In the quiet of a late winter morning, a battalion of height-fearless commandoes, equipped with chainsaws, brush cutters, and chippers, descended upon our neighborhood. They had been directed by Tennessee Gas to eradicate any plant growing within 35 feet of their pipeline, a gas line that begins at the Gulf of Mexico, meanders through the south, up the east coast, through our front yard and on through New England. They gathered on our property and carefully measured out their 35 foot swath, then carved away all trees, limbs, and undergrowth ‘infringing’ on their pipeline. This is their practice every ten years. A helicopter frequently patrols the line, a God-like eye from above, following it’s broad path. Mile after mile, it’s goal is to insure all is safe, and no one is for instance: digging a foundation for a house upon the liquid gas and blowing us all to kingdom come.
Eventually, the men with their chainsaw arsenal, continued the onslaught to the east, and peace returned to our street. Surveying the raw clearing, we considered how we could take advantage of this free work to implement an improvement plan. This area has been off limits for landscaping because of the pipeline and wetland regulations, and the invasive phragmites, poison ivy and grapevine have created a weed wonderland.
We decided to start with a clean slate…we cleared everything.
I know I’ve told you before that I’m married to a genius and a brilliant problem solver. This plot of land is crude, with rocks and dips, and decades of weed seeds waiting to reclaim the land.
Just in time for spring planting, JJ had 20 pounds of native grass and wildflower seeds delivered to our front door.
With buckets of hope and seed, we traversed the barren land, letting the seed sift through our fingers, our winter weary minds not imagining how radically the space could be transformed. The seed contained an astonishing nineteen species of native flowers and grasses.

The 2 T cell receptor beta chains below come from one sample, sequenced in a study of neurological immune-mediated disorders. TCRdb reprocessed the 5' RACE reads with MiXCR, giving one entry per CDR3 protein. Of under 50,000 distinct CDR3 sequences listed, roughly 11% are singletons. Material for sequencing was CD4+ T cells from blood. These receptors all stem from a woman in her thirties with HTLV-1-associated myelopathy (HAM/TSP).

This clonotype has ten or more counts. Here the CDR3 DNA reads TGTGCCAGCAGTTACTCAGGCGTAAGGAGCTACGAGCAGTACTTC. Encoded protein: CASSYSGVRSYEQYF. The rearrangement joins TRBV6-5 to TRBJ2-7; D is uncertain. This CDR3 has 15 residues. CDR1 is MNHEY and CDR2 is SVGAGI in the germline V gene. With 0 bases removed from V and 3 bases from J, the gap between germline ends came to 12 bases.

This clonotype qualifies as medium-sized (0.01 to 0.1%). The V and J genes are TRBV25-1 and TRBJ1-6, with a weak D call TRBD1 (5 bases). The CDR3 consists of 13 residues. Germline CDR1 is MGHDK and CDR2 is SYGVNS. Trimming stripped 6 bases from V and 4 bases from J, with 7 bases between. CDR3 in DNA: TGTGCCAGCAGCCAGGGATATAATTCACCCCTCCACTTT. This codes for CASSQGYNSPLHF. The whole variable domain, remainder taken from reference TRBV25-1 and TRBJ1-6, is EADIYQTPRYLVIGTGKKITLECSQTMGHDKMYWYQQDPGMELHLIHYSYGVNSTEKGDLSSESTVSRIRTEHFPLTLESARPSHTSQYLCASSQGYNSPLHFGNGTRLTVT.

My, my…. summer has only just begun, and look what has sprung up!
Each flower is heartbreakingly beautiful. The meadow is alight with honey bees, insects and butterflies. It has been transformed into the most exciting part of our yard.
We’ve been charmed on a daily basis, starry-eyed. Weekends became time for weeding out our former foes before they gained a foothold amongst the wildflowers.
Last weekend, we were concerned with a strange and fragile vine that was threading it’s way through a portion of the meadow. It looked like a thin yellow fishing line, weaving through the plants and tying a stranglehold on them as it cast a net over a dazzling array of fragile beauties.
I contacted our local Audubon, where I met Andy, their resident meadow expert and described what was happening. He told me it was a parasitic plant called Dodder, and that we had to stop it before it bore seed, at which point we would have an epidemic. We had to cut the infested area down, three- quarters of the flowers and remove them.
How often does life remind us that paradise is not here on earth. Darn, for a while I thought we were walking in the Garden of Eden.
Next year, we will sow the seed again, armed with the wisdom to watch closely for the enemy, and eliminate it early.